Anyway: "10 Books That Have Stuck With You." The list itself is down at the bottom. Go on, you can look.
Some of those--Thursday, other Chesterton stuff, LOTR, Lewis stuff, Job--won't surprise anyone who knows me even a little bit.
And a few of my Torrey friends probably anticipated On the Unity of Christ, maybe even The Idea of a University. I've even talked a lot about Barth and his awesomely phrased theology.
So I thought the first post would be about the one NONE of you saw coming (except maybe Anna): Megan Whalen Turner's The Thief.
I've had this book for a long, long time. I remember reading it for the first time, but I don't remember when that was. I was young: it must have been before I was even in high school. I would estimate that I've read it 20 times, at least.
It's not amazingly well-written, grammatically speaking. Many of the sentences are unwieldy monsters, and reading it out loud, you find yourself regularly substituting one word for another to improve the flow. That said, the story still captivates me.
The story takes place in a rough imitation of ancient Greece. It centers around a thief (Gen), who is released from prison to steal a mythical stone. It is a stone of legend, rumored to have been dipped in the waters of immortality and to grant whoever holds it eternal life--but that's not why he's stealing it. Few people believe in that stuff anymore.
The actual reason is much more pragmatic. It's the ancient law of a neighboring country, Eddis, that whoever holds the stone rules the country: The king of Sounis wants to rule Eddis as well, so the stone (if it exists) must be stolen from its rumored secret temple (if it can be found).
There are a lot of things I love about this book. The lighthearted humor, the vivid detail, the stunningly well-done 1st-person perspective, the constant misdirection...but everything that I love most about it comes at the end.
For the entire journey, nobody is under any illusions that the stone is anything more than a stone. Although almost everybody is religious, Gen declares that, "It's just religion. They like to go up to the temple on feast days and pretend that there is some god who wants the worthless sacrificial bits of a cow, and the people get to eat the rest. It's just an excuse to kill a cow." Nobody objects. It's just religion.
This is a story entirely devoid of the supernatural, right up until the last few chapters. Because it turns out that the gods are real. Really real. Gen has a conversation with the god of thieves, he steals the Stone from the chief goddess herself, and the Stone keeps him alive when he should have died.
The gods are real.
But the best thing about this book is this one passage. This one, solitary passage. I'm going to show it to you, spoilers be damned. Gen is recovering from being stabbed, and in the throws of a fever, he is visited by Eugenides, the god of thieves, who had once lived life as a mortal, and even had a brother named Lyopidus. Lyopidus had burned in a forest fire as Eugenides tried to carry him to safety.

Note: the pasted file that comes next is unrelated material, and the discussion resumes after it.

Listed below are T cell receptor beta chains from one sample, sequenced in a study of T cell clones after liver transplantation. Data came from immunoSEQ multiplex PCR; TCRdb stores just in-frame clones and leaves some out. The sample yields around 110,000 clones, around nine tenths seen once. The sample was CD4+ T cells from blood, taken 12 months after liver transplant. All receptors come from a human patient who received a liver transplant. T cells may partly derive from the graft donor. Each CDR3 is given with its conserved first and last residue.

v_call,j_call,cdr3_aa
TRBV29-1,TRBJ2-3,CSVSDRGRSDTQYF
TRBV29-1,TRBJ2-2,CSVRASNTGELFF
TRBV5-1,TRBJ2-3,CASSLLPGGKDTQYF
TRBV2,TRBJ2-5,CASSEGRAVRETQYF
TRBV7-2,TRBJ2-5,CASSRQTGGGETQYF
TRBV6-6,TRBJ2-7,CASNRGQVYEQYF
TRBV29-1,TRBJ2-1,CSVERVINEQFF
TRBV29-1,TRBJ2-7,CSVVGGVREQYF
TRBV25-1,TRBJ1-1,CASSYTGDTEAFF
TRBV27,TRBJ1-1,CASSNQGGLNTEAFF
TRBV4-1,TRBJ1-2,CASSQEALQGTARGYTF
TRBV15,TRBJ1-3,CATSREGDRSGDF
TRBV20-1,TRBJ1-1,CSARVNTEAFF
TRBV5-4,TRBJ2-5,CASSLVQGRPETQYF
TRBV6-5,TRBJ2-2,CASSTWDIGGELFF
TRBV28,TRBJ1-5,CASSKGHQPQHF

"I said that if only I could have died when the soldier pulled the sword out, I wouldn't be bothered by my conscience. The god beside me was silent, and the silence stretched out from my bedside through the castle and, it seemed, throughout the world as I remembered that Lyopidus had burned and died, while Eugenides had not.
After countless empty heartbeats, Eugenides spoke again from a distance. 'His wife died in the winter. His three children live with their aunt in Ela.'"
I read this before high school, before Biola, before Torrey. I read this before I read Cyril's On the Unity of Christ, or Barth's The Way of the Son of God. I read it before I understood what made Christmas and Easter so totally insane.
Before all of that, this book showed me that there is something strange and terrible about the grief of a god. The strangeness of a god in the flesh, of a god who understands what it is to be human...these were things I had not yet realized. The grief of the gods can silence the world...and one gets the feeling that the world should be silent while the god ponders his grief.
And now, probably a dozen years later, I can look at it as Lewis does in Till We Have Faces:
"Only this I know. This age of ours will one day be the distant past. And the Divine Nature can change the past. Nothing is yet in its true form."
Even though it is but recent fiction, it reads like myth: The kind of myth that Lewis imagines as being changed, renewed, and redeemed into its true form. A form reflecting and glorifying the God who became man, and was acquainted with grief.
That is why The Thief has stuck with me. If you get the opportunity, you should definitely read it.
This was fun. I'll probably be doing more of this for other books: Let me know if you have requests!
1: The Man Who Was Thursday by G.K. Chesterton
2: (Everything else by Chesterton: Manalive, Orthodoxy, The Ball and the Cross)
3: On the Unity of Christ by Cyril of Alexandria
4: The Way of the Son of God into the Far Country by Karl Barth
5: The Lord of the Rings by JRR Tolkien
6: CS Lewis section (Space Trilogy, Chron. of Narnia, Abolition of Man, Till We Have Faces)
7: The book of Job
8: The book of Ecclesiastes
9: The Idea of a University by John Henry Newman
10: The Thief, by Megan Whalen Turner